Travel Tip Tuesday | Wildlife Safety
6 Tips on How to Spot Wildlife in
America’s National Parks
One of the most enjoyable things to experience at a National Park is to observe wildlife. The key is to remember that these animals are wild. Unlike animals that you see in a zoo, wildlife can be unpredictable. Every park has its own guidelines for wildlife viewing, so make sure that you are aware of the guidelines before you hit the trail. Our blog, The Best National Parks to See Wildlife lists eight parks where wildlife is easy to spot. It also includes links for guideline information.
Here are a few quick tips on how to view wildlife safely and when to look for them.
1) Best Times To Spot Wildlife
As a general rule of thumb, the best time to see wild animals is at dawn and at dusk. The exceptions to this rule depend on what types of animals that you want to spot. Bats for example are nocturnal and bears hibernate in the colder winter months.
2) Better to See You With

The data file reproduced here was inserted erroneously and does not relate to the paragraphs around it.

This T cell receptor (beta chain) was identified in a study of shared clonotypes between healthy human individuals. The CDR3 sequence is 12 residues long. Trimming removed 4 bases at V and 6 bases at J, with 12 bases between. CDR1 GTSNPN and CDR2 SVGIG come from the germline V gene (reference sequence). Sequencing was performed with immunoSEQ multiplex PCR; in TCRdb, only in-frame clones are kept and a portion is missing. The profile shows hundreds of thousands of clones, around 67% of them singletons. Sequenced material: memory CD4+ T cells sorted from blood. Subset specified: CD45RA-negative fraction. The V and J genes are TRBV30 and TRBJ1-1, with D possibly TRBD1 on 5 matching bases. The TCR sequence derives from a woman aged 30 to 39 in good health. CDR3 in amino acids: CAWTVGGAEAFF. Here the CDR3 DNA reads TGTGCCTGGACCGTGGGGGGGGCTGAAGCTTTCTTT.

Bring along a pair of binoculars so you can see animals from a safe distance. If you want to take photos of your wildlife sightings make sure you have a DSLR camera with a telephoto lens. If you can take a selfie with a wild animal then you are way to close!
3) Do Not Disturb
Never approach a wild animal no matter how cute they are! Stay on the trails. It is illegal to touch, tease, frighten, or intentionally disturb wildlife.
4) No Treats Please
Don’t feed wild animals. Feeding animals can make them come looking for more. Once a wild animal learns that you are a source of food, they can become aggressive, putting you at risk of injury.
5) Practice social distancing with animals!
Parks require you to stay a minimum distance of 25 yards from most wildlife and 100 yards from predators like bears and wolves. If the animal is reacting to you then you are too close! Make sure there is plenty of space between you and wildlife, after all, these animals are untamed.
6) Let Wildlife be Wildlife
Never call or yell at an animal to get its attention for a photo.
The bottom line when viewing animals in the wild is to act responsibly, it is up to you to make sure that you keep yourself safe by following these simple tips and knowing the guidelines of the National Park before setting out.